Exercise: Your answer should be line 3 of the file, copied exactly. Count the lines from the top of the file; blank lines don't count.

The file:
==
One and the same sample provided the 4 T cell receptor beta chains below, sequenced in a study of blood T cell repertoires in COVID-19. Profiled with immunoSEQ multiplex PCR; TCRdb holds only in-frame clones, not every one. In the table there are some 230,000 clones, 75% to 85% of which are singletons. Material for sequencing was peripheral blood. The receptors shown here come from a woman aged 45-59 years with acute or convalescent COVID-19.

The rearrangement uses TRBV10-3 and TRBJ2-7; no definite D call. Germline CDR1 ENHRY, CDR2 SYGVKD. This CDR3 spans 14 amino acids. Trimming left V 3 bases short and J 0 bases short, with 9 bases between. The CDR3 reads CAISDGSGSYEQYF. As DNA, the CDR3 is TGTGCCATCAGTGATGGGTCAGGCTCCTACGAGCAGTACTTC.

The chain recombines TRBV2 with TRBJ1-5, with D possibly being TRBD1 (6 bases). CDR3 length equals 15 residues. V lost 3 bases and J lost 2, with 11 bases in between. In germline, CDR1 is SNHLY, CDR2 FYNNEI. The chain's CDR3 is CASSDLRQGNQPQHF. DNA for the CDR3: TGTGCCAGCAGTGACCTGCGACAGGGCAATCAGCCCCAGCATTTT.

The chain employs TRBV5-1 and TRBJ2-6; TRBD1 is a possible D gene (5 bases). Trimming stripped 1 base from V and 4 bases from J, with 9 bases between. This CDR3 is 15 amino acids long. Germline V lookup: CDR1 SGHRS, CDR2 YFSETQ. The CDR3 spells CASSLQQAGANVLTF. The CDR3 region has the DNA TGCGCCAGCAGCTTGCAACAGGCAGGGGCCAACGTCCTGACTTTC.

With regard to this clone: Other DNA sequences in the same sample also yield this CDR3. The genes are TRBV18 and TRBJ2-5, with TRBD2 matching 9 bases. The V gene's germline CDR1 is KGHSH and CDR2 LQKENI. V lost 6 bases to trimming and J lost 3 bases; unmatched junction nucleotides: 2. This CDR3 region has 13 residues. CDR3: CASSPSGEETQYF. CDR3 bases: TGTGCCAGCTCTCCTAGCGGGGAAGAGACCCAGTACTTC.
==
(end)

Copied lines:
The chain recombines TRBV2 with TRBJ1-5, with D possibly being TRBD1 (6 bases). CDR3 length equals 15 residues. V lost 3 bases and J lost 2, with 11 bases in between. In germline, CDR1 is SNHLY, CDR2 FYNNEI. The chain's CDR3 is CASSDLRQGNQPQHF. DNA for the CDR3: TGTGCCAGCAGTGACCTGCGACAGGGCAATCAGCCCCAGCATTTT.